BOP 25 of Summer 2010: 5-1

By BOP Staff

May 7, 2010

Her lips are the basis for original sin. The concept, not that lousy movie she did. 5) Salt

Director Phillip Noyce had been directing movies in his native Australia for 15 years prior to ever garnering acclaim in North America with his masterpiece, Dead Calm. He had built his reputation stateside by directing a handful of episodes of the television cult classic, The Hitchhiker, before returning home to direct the movie that would effectively launch three careers at once. Billy Zane would go on to be the villain in Titanic, Sam Neill would develop a dinosaur fetish with the Jurassic Park franchise and Nicole Kidman would become arguably the most famous actress in the world.

Noyce never got the credit he deserved for such a remarkable feat. He did, however, get handed the keys to the Jack Ryan franchise starting with Patriot Games before being derailed in the failed second franchise attempt for Val Kilmer, The Saint. It is the project he picked after this that proves to be most important for the purpose of this discussion. Up and coming actress Angelina Jolie followed up her star turn in the made-for-cable movie, Gia (woohoo!), with a couple of shaky career choices in Pushing Tin and Playing by Heart. Her representation strongly hinted that she should seek out a franchise character for herself and they believed that forensics investigation was the next big thing in entertainment. So, we'll give them partial credit for having the right idea about the wrong script. The Bone Collector was the movie Noyce, Jolie and a rising star named Denzel something or another made together that was the very definition of mediocre.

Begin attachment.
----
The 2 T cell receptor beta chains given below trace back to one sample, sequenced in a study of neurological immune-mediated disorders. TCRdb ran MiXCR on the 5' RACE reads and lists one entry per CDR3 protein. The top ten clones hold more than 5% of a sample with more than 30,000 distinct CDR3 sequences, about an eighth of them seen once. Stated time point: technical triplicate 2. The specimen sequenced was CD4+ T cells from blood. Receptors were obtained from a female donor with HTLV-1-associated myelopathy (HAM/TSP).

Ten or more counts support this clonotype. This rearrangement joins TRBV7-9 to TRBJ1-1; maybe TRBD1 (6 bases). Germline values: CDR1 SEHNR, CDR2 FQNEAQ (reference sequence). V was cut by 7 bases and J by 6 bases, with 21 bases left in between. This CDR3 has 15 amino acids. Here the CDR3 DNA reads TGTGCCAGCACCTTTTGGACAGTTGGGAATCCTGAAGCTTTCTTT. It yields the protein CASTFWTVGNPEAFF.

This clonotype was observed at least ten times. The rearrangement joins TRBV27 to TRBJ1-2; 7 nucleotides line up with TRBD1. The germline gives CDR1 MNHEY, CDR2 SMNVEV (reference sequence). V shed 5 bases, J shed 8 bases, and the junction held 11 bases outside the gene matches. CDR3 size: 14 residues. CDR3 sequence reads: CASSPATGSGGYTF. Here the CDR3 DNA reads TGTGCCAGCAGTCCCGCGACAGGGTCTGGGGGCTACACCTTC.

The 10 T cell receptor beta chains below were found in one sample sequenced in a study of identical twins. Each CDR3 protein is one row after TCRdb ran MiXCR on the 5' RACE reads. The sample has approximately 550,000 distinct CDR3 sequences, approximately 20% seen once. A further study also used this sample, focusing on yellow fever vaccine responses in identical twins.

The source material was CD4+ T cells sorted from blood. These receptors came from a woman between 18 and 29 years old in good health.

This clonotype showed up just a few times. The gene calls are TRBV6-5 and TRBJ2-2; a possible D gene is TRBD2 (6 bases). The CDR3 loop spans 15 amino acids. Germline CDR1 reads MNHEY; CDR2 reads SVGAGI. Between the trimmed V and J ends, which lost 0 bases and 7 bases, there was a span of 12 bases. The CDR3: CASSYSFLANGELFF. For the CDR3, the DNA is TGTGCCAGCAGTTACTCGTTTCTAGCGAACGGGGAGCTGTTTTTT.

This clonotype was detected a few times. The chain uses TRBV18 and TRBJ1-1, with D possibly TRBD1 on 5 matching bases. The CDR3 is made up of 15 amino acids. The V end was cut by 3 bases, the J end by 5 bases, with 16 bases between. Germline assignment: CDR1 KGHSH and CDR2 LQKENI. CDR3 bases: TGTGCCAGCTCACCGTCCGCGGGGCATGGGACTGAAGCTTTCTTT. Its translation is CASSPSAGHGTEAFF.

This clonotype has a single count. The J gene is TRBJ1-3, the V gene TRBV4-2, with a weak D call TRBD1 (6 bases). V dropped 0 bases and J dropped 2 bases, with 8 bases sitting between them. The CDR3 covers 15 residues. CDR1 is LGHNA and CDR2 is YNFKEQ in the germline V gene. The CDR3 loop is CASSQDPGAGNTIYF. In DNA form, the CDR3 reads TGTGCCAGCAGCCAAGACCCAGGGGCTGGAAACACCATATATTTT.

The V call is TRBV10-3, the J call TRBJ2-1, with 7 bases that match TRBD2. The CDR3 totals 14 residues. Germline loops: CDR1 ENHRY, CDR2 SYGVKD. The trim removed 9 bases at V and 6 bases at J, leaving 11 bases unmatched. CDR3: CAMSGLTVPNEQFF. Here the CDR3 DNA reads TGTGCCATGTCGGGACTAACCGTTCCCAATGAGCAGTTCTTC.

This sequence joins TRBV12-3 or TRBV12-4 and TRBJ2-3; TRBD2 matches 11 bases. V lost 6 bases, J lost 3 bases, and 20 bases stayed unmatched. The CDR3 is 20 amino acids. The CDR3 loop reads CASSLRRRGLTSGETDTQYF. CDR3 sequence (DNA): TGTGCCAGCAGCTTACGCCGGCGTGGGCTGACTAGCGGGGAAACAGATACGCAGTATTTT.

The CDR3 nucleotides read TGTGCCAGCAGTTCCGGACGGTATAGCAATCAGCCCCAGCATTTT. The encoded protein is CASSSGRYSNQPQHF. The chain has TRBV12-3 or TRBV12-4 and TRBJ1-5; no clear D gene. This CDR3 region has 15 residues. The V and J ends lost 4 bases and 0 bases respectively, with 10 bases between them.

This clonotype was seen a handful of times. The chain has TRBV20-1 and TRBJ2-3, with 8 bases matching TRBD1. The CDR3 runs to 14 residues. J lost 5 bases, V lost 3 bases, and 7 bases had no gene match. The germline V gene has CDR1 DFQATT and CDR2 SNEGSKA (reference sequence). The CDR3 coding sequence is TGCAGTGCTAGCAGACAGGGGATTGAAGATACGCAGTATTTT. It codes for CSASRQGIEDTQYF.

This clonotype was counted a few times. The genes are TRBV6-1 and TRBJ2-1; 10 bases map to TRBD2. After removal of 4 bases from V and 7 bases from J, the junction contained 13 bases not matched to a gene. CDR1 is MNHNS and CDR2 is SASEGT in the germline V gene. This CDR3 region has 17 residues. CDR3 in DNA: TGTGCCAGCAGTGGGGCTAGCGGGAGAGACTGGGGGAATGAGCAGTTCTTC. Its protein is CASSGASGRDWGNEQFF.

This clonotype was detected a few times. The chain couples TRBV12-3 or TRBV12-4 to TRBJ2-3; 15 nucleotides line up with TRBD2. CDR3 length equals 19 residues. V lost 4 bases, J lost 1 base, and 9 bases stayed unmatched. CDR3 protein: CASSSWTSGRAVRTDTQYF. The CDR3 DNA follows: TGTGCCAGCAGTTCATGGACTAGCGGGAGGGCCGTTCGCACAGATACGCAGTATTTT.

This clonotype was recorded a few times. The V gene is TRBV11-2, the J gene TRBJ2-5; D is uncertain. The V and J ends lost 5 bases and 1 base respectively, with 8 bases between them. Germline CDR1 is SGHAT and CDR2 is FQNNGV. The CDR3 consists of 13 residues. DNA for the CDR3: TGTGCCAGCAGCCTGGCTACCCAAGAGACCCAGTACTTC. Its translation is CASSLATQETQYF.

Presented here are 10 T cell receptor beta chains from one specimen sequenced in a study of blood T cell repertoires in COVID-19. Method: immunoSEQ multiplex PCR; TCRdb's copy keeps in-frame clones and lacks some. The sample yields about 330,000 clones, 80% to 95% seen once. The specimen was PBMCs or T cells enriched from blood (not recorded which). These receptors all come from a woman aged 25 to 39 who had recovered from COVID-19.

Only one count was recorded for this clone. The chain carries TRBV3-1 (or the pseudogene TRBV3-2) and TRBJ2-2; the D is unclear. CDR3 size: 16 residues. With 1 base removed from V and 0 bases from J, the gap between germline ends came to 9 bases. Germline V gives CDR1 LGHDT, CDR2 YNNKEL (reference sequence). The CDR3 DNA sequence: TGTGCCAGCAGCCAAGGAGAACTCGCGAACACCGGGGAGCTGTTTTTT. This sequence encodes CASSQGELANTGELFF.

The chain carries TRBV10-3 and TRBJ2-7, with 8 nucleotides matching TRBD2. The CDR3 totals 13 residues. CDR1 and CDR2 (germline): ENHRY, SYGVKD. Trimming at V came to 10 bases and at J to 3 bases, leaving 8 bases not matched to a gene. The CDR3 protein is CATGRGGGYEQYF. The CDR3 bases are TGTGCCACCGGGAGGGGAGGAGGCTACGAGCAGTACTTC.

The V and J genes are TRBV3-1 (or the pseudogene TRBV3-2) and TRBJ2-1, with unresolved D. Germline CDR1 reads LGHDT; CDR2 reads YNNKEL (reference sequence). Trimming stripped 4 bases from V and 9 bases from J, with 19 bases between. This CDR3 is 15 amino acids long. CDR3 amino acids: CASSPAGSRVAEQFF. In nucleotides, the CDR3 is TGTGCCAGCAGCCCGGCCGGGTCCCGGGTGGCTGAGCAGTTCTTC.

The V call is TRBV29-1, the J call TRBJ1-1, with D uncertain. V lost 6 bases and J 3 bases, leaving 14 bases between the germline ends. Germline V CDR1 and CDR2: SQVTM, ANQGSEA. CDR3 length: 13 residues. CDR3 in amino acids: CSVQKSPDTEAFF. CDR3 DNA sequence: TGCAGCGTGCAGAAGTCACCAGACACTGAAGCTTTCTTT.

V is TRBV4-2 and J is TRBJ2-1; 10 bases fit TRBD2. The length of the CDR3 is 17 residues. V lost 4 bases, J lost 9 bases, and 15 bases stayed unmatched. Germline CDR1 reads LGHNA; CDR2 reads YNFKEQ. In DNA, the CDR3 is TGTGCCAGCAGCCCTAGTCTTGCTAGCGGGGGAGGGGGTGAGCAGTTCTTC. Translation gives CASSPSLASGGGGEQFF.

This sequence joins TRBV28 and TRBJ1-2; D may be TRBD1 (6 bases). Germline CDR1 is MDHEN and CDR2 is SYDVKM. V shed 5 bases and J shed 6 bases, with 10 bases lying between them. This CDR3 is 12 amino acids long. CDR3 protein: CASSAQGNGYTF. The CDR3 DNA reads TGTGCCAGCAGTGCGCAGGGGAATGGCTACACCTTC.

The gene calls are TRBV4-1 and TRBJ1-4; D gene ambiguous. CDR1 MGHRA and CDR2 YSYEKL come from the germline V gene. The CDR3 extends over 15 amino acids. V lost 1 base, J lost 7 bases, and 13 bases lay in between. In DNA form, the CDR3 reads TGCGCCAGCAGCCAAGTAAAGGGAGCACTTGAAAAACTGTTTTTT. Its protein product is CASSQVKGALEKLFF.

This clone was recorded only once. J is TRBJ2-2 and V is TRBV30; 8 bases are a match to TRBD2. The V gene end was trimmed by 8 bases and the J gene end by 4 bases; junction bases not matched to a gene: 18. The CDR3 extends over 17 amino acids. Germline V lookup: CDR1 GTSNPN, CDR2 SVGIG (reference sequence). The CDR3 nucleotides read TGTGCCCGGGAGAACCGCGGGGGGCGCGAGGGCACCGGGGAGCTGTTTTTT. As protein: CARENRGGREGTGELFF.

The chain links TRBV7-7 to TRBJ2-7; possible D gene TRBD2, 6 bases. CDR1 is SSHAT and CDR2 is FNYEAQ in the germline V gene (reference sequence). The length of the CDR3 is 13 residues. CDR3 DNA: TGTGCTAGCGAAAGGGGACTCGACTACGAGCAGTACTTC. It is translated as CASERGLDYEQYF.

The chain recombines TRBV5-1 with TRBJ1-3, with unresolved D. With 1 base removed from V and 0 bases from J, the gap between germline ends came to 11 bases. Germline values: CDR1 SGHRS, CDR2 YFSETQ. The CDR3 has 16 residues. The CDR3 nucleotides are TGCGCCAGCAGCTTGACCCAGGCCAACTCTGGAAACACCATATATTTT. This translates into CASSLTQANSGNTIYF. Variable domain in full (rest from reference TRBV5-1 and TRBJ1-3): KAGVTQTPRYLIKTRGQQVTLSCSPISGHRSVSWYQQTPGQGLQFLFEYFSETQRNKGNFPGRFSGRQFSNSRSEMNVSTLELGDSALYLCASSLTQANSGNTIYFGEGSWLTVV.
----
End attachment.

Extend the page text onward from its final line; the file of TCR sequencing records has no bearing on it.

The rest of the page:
Actor and actress came out of the experience unharmed as Denzel's next three films were The Hurricane, Remember the Titans and Training Day while Jolie won an Oscar for Girl, Interrupted and scored box office hits with Gone in 60 Seconds and Lara Croft: Tomb Raider. Noyce went an entirely different way, creating a pair of understated cinematic triumphs with Rabbit-Proof Fence and The Quiet American, two of the most critically lauded films of the 2000s. His days of big budget Hollywood productions seemed to be a thing of the past until the script for Salt was delivered. The promise of doing a female version of The Bourne Identity crossed with The Manchurian Candidate proved too tantalizing to turn down for Noyce. So, he finds himself reunited with Jolie 11 years later in their careers in this, the most novel looking of the major summer action films. Factoring in co-stars Liev Schreiber and Chiwetel Ejiofor, Salt offers arguably the best cast this season as well. It is currently flying under the radar for the most part, but BOP thinks this will prove to be one of the summer's biggest winners in terms of quality. (David Mumpower/BOP)